Hepatitis B is a viral infection that is transmitted through blood and bodily fluids. Globally, around 1 in 3 people are infected.
When someone is first infected with hepatitis B, they have the acute form of the infection for about 6 months. After that, if the virus has not been cleared by the immune system the person infected is said to have chronic hepatitis B.

The acute stage of hepatitis B infection needs no treatment but treating the chronic form is necessary to prevent fibrosis, cirrhosis and liver cancer.

Acute hepatitis B  can produce flu-like symptoms but many people have it without ever realising. If you are infected as a child you have a 95% chance of developing chronic hepatitis B. If you are an adult when you are first exposed to the hepatitis B virus, you only have a 5% chance of going on to have the chronic form of the disease.

Both forms of hepatitis B are diagnosed using blood tests:

Both tests measure the amount of viral DNA present.

  • If you have acute hepatitis B, you will have a positive blood test for hepatitis B surface antigen (HBsAg). This is a protein present on the surface of the virus.
  • If you recover from the acute infection, you will no longer test positive for the HBsAg. Your blood will contain antibodies to this antigen, showing you have become immune to the hepatitis B virus.
  • If your hepatitis B infection becomes chronic, your blood will still contain the HBsAg and it may also test positive for another antigen, the hepatitis B envelope antigen (HBeAg). This is a protein from inside the virus and its presence in the blood is a sign that the virus is dividing rapidly inside the body.
  • The amount of virus in your blood can be measured by a polymerase chain reaction test (PCR test) or quantitative HBV DNA test.

If you develop chronic hepatitis B, this can be treated and you can have regular liver function tests to make sure your liver is not becoming inflamed or scarred, and that you are not developing further conditions such as cirrhosis or liver cancer.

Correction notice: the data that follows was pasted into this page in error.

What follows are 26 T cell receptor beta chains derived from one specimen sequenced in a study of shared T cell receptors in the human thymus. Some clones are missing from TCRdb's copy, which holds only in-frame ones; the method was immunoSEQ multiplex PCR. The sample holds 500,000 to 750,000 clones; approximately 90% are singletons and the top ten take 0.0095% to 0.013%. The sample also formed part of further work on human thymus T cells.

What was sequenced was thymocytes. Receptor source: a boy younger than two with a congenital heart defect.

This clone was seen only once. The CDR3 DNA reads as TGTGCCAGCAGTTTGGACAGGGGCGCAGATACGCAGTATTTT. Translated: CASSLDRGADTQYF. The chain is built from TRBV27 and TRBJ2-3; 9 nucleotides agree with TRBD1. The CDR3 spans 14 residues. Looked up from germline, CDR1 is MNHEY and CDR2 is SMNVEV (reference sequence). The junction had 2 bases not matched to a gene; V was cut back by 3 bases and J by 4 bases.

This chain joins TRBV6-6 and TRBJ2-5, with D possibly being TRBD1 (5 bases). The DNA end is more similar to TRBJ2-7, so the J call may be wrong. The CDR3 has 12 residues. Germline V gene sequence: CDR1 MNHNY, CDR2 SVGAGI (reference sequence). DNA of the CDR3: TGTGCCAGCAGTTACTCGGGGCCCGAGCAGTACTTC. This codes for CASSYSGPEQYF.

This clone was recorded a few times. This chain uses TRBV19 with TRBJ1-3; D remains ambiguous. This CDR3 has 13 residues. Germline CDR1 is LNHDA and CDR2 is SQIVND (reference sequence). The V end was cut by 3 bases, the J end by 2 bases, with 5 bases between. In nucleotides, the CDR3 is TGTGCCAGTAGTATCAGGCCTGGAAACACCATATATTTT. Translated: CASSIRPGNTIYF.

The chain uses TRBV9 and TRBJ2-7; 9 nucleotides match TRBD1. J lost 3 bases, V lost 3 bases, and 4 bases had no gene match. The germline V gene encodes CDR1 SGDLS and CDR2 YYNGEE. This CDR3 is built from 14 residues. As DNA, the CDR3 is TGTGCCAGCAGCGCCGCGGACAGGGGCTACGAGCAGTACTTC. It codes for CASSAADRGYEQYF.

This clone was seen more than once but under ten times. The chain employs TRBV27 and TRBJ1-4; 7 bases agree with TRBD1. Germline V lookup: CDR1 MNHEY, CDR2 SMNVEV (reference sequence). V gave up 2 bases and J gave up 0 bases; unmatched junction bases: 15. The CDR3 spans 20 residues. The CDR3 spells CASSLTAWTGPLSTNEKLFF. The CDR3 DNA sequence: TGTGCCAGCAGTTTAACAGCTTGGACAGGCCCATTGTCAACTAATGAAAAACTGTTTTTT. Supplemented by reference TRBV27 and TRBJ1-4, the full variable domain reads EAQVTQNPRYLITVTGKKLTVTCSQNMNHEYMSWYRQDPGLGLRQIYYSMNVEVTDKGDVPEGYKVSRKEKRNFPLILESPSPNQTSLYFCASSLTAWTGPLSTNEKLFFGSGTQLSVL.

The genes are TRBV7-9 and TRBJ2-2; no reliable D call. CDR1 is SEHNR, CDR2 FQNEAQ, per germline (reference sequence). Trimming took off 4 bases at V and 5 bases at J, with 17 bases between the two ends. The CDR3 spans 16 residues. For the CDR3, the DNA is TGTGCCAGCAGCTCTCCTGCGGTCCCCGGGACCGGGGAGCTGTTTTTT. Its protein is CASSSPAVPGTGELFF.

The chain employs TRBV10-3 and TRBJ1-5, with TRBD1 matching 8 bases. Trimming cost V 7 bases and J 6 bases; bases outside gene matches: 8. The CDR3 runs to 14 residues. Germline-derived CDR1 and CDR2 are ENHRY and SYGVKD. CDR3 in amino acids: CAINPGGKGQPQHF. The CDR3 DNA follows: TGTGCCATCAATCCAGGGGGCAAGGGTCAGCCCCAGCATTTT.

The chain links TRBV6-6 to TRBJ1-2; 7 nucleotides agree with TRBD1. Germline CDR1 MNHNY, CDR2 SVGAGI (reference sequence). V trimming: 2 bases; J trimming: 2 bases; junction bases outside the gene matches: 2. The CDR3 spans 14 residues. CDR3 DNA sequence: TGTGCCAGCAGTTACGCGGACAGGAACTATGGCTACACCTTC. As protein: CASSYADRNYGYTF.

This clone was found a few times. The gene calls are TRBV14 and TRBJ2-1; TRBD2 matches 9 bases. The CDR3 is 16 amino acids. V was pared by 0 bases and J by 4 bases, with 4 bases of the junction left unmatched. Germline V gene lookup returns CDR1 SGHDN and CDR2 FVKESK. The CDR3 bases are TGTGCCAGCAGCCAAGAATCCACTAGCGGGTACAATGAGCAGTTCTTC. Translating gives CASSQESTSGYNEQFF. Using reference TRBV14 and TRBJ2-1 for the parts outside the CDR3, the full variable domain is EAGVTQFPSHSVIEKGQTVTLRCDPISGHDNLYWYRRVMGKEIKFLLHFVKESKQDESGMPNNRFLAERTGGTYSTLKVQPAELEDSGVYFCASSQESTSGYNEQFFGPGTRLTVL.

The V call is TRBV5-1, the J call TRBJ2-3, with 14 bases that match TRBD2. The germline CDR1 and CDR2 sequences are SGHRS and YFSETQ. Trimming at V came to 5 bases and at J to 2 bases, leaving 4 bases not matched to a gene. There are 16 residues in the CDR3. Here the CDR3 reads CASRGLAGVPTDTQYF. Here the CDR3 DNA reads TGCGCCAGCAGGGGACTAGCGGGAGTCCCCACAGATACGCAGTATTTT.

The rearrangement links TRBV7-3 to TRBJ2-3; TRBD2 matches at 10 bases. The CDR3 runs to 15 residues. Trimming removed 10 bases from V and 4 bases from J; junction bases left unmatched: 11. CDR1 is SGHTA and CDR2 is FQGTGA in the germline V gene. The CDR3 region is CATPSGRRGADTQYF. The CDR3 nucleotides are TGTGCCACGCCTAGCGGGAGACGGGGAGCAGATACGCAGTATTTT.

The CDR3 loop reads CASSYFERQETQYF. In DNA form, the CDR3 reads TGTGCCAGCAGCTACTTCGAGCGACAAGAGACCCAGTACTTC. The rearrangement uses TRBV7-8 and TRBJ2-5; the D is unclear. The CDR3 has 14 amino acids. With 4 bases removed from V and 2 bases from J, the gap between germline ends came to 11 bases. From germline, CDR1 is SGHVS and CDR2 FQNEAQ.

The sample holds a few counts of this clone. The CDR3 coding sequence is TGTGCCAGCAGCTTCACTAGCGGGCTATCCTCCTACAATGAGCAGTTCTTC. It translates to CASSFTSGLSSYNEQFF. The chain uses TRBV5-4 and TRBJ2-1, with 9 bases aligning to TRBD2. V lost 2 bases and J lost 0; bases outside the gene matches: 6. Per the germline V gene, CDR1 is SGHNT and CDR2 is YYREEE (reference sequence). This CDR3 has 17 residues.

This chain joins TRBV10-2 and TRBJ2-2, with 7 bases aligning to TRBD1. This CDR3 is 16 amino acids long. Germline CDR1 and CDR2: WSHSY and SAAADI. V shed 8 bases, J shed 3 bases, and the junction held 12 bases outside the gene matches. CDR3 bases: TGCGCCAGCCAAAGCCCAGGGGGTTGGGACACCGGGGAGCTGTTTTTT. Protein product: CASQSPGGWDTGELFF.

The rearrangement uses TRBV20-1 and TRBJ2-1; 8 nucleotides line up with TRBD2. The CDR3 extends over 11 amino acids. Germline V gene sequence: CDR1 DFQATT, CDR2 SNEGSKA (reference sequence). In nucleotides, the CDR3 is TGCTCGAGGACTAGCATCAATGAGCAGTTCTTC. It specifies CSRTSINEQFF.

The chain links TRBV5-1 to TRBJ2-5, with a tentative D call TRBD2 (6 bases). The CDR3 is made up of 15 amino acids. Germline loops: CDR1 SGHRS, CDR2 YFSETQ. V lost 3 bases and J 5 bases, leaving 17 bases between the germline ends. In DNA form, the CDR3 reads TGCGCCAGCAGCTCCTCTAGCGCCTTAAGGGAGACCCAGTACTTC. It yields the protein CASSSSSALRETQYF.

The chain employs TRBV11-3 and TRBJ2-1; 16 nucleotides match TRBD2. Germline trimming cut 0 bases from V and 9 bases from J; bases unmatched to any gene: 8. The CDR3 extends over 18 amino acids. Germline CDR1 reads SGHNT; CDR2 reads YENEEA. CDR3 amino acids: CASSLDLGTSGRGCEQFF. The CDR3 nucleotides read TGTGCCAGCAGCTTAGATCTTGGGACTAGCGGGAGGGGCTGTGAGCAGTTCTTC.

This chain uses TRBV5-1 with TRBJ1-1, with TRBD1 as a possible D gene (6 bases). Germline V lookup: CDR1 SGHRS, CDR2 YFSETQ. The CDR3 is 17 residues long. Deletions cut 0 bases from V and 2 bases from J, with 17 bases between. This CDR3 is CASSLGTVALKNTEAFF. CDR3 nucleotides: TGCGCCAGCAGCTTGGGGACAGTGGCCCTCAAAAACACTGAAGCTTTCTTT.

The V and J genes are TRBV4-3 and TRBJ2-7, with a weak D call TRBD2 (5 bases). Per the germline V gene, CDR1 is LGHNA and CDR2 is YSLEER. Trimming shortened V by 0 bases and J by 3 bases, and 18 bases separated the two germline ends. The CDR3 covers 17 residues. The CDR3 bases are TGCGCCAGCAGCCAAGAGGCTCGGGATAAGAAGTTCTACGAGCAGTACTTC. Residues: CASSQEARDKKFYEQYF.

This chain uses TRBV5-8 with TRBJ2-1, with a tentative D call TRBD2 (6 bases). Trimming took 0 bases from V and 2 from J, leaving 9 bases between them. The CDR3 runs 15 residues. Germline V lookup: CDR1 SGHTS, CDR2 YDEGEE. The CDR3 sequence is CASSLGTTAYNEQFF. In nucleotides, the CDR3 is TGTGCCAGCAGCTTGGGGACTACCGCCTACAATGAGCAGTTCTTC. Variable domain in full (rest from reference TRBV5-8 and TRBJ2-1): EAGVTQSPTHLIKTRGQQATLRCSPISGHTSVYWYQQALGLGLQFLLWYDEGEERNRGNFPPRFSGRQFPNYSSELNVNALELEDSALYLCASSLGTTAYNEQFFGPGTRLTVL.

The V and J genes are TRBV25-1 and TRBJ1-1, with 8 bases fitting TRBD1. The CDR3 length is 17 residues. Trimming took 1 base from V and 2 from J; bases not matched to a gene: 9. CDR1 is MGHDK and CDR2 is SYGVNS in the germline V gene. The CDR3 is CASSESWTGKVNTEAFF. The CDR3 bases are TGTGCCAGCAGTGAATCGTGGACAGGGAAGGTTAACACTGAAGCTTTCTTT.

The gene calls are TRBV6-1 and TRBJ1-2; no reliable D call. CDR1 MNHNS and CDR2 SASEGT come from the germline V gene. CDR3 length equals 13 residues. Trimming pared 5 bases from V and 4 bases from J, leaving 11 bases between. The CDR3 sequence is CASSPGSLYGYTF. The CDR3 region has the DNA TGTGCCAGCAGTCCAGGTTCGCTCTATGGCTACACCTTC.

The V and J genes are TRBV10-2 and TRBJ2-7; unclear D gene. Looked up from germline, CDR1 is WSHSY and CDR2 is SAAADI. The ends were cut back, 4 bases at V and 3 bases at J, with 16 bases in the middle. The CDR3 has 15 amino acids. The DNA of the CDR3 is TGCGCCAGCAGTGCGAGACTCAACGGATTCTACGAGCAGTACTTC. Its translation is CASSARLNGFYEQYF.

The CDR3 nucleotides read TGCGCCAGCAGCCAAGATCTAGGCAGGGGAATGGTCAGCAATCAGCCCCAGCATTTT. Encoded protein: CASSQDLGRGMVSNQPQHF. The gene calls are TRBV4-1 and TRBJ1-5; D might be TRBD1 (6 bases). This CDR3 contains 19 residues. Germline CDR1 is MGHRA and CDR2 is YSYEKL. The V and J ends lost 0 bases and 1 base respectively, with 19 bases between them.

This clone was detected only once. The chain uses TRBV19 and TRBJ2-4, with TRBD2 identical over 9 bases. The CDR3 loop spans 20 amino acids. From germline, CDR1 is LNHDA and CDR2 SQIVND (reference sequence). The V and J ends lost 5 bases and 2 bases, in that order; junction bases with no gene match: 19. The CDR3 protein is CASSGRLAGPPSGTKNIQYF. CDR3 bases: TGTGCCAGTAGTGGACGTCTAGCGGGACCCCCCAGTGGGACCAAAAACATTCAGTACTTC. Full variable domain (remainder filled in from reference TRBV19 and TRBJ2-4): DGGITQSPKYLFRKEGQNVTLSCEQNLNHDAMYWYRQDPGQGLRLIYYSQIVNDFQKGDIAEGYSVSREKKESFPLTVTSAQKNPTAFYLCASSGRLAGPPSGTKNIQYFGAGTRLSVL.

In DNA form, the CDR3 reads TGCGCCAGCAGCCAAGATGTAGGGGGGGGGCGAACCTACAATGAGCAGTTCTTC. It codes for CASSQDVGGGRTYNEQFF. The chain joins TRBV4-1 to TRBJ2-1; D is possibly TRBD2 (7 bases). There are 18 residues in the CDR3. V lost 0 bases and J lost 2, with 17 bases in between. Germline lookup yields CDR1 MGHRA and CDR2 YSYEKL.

If any changes are detected, you may then need a liver biopsy.

Acute Hepatitis B infection

If you suspect you have been exposed to hepatitis B and you start to feel tired and under the weather, seeing your GP for a blood test will confirm if you have the hepatitis B infection. It is important for your GP to monitor you over the next few months to find out if you manage to clear the virus and develop immunity to it, or whether the virus keeps on multiplying.

Chronic hepatitis B

Early and specific treatment is important. If you develop chronic hepatitis B, the virus carries on dividing in your liver cells and the liver tissue becomes inflamed. This leads to the formation of fibrosis and eventually cirrhosis (irreversible scarring of the liver). Although it can take over 30 years, having chronic hepatitis B greatly increases your risk of severe liver damage, liver failure and liver cancer.

Drug treatment can keep the virus under control so that liver damage is prevented.

Hepatitis B treatments

Consultant Hepatologists and Specialist Liver Nurses at The London Clinic run regular outpatient clinics for patients with chronic hepatitis B. The number of effective drugs available has increased since the mid 1990s:

  • Interferon: given by injection, interferon drugs such as pegylated interferon and interferon alpha prevent the hepatitis B virus dividing and protect the liver against inflammation.
  • Antiviral drugs: taken as tablets, drugs such as lamivudine (Epivir-HBV®), entecavir (Baraclude®), adefovir (Hepsera®) and tenofovir (Viread®) are able to reduce the number of viruses in the body to virtually zero. These drugs are relatively safe and can be taken for years to keep the hepatitis B infection under control. During treatment you will need careful monitoring, particularly to make sure your kidneys are working well.

Trade names quoted are given as examples only of the drug types described, alternatives may be available.